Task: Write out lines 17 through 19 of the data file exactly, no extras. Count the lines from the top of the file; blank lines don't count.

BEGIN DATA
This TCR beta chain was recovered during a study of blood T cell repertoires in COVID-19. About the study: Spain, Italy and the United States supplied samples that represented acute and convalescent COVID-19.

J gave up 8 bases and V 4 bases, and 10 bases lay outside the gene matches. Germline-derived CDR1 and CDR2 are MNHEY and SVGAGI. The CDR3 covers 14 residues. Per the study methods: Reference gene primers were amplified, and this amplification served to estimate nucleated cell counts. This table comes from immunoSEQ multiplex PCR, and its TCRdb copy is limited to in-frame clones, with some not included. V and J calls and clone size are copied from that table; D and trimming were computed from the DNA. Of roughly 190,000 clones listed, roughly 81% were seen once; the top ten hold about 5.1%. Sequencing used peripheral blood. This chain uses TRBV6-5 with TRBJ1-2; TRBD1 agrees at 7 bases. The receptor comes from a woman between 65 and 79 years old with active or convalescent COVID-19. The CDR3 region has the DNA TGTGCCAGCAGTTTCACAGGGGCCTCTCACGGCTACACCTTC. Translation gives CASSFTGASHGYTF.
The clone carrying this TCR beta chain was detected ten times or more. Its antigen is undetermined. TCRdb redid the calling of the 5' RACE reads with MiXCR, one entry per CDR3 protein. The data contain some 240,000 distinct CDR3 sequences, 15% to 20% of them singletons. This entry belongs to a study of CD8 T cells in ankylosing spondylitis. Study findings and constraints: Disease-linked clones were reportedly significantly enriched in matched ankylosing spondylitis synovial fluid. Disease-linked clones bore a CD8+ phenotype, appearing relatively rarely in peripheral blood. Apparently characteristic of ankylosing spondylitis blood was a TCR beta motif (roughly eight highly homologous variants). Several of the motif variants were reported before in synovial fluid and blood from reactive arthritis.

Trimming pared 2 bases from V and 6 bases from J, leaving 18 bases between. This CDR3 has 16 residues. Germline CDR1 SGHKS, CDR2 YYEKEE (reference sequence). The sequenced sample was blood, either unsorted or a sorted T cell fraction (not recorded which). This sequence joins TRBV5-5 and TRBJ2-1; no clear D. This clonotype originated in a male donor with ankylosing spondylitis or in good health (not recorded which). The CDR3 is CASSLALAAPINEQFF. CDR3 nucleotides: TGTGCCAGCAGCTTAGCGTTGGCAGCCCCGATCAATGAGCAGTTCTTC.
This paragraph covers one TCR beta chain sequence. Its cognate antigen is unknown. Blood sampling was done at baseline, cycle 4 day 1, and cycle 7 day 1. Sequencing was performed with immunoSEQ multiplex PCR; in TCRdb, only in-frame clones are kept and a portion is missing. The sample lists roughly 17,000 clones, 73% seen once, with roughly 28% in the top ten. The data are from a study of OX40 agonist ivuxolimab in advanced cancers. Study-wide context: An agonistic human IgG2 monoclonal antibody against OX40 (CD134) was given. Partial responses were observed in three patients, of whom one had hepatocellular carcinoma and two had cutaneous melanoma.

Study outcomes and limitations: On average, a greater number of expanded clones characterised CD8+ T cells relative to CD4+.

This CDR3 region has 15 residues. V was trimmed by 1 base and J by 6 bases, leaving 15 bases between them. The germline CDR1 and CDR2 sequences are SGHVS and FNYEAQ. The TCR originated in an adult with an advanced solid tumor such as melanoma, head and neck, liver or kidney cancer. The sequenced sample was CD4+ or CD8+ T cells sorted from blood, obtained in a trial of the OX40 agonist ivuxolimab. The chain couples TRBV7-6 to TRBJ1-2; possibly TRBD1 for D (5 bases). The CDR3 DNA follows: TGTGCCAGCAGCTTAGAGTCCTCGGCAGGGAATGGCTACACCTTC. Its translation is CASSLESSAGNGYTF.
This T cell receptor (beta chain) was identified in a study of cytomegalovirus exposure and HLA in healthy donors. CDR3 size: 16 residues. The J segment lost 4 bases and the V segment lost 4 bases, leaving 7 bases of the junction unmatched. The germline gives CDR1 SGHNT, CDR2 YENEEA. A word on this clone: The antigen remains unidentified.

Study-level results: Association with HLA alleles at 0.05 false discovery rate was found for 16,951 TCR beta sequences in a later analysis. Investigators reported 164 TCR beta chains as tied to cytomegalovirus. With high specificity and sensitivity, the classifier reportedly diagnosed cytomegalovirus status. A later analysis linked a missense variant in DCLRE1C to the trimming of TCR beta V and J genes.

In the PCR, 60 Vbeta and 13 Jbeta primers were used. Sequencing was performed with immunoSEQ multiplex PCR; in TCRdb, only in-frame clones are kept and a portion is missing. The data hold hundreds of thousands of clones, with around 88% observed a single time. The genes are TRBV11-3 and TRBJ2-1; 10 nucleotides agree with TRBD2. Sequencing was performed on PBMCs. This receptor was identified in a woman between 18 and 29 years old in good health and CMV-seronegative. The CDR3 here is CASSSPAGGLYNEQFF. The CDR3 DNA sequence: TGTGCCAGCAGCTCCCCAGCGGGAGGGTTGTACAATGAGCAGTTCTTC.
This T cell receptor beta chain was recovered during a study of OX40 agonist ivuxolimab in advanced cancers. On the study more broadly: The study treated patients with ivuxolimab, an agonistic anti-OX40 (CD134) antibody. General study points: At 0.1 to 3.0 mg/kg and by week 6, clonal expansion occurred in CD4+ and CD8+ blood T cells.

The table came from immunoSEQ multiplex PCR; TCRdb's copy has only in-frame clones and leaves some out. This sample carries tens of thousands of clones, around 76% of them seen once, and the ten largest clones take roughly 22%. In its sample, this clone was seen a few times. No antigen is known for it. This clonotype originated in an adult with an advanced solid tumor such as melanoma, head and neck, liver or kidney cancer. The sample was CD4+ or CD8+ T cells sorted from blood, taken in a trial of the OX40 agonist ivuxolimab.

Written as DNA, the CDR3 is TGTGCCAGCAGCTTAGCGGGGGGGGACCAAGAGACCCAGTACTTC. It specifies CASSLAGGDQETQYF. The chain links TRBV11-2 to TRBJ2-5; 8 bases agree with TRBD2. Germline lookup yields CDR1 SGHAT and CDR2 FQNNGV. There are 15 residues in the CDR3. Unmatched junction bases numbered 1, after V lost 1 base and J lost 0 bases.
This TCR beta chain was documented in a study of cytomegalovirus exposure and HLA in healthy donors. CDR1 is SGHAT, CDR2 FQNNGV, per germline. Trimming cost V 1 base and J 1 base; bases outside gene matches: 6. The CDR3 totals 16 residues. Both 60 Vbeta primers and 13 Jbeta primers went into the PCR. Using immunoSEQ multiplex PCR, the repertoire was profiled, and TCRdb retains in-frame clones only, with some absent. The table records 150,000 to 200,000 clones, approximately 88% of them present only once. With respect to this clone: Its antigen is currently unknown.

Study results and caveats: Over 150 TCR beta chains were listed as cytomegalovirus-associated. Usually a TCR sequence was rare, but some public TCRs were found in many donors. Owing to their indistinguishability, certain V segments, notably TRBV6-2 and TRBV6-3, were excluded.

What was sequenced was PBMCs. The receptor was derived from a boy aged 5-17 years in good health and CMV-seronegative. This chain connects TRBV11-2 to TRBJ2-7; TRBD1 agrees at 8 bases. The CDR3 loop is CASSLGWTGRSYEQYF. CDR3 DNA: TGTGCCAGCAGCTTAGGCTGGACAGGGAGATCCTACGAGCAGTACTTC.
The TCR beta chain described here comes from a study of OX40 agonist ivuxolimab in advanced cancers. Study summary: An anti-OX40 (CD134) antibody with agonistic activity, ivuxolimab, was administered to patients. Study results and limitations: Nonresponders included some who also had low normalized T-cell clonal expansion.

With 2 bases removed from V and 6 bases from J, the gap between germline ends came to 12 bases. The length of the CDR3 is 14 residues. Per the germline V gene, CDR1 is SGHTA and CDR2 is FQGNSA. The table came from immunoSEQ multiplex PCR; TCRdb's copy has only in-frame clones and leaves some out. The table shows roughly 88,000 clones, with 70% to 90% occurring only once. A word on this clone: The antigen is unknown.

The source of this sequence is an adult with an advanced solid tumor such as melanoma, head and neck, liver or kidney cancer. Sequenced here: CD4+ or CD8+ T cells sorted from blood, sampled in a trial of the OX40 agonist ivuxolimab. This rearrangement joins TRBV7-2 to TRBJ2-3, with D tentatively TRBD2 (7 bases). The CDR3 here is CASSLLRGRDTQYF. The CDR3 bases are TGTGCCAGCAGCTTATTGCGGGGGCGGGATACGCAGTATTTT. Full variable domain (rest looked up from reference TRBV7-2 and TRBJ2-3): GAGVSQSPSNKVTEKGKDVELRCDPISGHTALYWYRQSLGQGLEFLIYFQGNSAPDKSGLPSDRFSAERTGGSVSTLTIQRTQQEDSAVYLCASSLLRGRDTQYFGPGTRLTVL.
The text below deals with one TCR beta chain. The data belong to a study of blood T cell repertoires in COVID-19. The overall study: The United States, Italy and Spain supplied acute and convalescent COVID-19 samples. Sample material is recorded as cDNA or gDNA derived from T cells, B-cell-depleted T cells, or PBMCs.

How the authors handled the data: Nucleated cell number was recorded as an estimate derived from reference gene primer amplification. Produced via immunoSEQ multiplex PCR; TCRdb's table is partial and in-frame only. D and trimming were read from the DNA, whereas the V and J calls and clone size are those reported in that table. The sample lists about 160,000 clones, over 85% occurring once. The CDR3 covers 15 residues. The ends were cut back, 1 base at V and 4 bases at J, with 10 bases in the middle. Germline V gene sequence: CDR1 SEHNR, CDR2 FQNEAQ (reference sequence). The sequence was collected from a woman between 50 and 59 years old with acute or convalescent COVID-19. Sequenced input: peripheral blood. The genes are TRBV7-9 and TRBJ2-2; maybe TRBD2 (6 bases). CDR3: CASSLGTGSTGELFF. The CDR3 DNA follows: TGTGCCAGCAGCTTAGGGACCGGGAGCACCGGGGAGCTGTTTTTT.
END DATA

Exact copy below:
The TCR beta chain described here comes from a study of OX40 agonist ivuxolimab in advanced cancers. Study summary: An anti-OX40 (CD134) antibody with agonistic activity, ivuxolimab, was administered to patients. Study results and limitations: Nonresponders included some who also had low normalized T-cell clonal expansion.

With 2 bases removed from V and 6 bases from J, the gap between germline ends came to 12 bases. The length of the CDR3 is 14 residues. Per the germline V gene, CDR1 is SGHTA and CDR2 is FQGNSA. The table came from immunoSEQ multiplex PCR; TCRdb's copy has only in-frame clones and leaves some out. The table shows roughly 88,000 clones, with 70% to 90% occurring only once. A word on this clone: The antigen is unknown.

The source of this sequence is an adult with an advanced solid tumor such as melanoma, head and neck, liver or kidney cancer. Sequenced here: CD4+ or CD8+ T cells sorted from blood, sampled in a trial of the OX40 agonist ivuxolimab. This rearrangement joins TRBV7-2 to TRBJ2-3, with D tentatively TRBD2 (7 bases). The CDR3 here is CASSLLRGRDTQYF. The CDR3 bases are TGTGCCAGCAGCTTATTGCGGGGGCGGGATACGCAGTATTTT. Full variable domain (rest looked up from reference TRBV7-2 and TRBJ2-3): GAGVSQSPSNKVTEKGKDVELRCDPISGHTALYWYRQSLGQGLEFLIYFQGNSAPDKSGLPSDRFSAERTGGSVSTLTIQRTQQEDSAVYLCASSLLRGRDTQYFGPGTRLTVL.